Confession time: I like country music. And no, I’m not being facetious. And no, not just the alternative kind. Gimme a steel guitar, a banjo, and a slow southern drawl, and I’m jammin’. When I put on the New Boots playlist, however, I do get looks ranging from disbelief to slightly annoyed to amused. Not that the reaction surprises me. As is the nature of stereotypes, there is some truth to them, but they also don’t cover all of the vast cornfield called country music. And honestly, you don’t have to strain your ears (pun intended) to pick up on all there is to hear.
Originating from blues and folk music traditions, the genre of country music is as versatile as it ever was. We’re talking country plus rock, pop, soul, even rap: Genre-bending is not a foreign concept in country music. And even for those who don’t want to get caught up in the mix (your loss) and cling to tradition, Americana is still country, plain and simple.
Aren’t you aware of the problems the country music industry faces with racism, misogyny, homophobia, pretty much backward conservatism, and patriotism in general? Abse-fudging-lutely! Great stuff. Why not do justice to country music’s history of the social struggle and support some of the many country musicians who fall into those marginalized groups! For starters, here’s a Black Country Matters playlist curated by a Black LGBTQ* musician.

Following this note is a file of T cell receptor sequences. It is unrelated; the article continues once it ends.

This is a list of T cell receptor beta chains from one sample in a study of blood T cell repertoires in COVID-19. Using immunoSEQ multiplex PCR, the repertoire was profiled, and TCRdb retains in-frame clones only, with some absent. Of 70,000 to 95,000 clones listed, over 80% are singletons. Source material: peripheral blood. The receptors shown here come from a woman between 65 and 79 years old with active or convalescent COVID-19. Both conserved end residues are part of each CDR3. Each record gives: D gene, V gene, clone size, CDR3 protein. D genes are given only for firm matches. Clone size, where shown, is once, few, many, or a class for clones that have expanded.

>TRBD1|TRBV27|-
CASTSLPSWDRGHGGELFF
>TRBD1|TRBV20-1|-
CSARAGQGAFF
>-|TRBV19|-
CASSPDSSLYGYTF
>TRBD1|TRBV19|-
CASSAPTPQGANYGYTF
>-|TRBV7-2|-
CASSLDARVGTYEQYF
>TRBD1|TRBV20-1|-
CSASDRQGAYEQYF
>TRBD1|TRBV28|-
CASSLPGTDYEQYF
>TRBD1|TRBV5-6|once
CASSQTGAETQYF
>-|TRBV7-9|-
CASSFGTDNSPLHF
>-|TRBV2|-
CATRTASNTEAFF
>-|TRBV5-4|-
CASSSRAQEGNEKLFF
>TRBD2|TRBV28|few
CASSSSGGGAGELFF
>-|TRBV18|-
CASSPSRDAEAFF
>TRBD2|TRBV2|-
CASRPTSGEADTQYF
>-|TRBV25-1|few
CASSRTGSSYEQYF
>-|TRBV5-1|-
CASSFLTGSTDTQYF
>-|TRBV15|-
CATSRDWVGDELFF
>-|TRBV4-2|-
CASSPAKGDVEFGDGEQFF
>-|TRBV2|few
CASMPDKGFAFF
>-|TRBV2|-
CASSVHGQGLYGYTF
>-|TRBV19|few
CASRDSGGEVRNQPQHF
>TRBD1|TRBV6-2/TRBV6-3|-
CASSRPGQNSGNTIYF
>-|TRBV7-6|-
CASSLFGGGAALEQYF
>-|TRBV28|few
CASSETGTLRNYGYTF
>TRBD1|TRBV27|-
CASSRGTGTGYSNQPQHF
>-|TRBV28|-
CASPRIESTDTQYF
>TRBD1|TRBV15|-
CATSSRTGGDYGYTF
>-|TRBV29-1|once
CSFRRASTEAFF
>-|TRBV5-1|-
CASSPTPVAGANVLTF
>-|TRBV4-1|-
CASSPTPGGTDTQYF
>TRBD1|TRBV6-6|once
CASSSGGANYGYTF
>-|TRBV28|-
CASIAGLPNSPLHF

Obviously, you can’t keep someone from simply enjoying country in any style, and none of the real issues with exclusion will improve by condemning an entire colorful genre based on some would-be moral superiority. What’s genuinely regressive is not being open and lending an at least mildly interested ear when unfamiliar music comes on. With that in mind, I’ll keep crackin’ open a cold one and jammin’ to country, everything from traditionally generic to out-of-there experimental.
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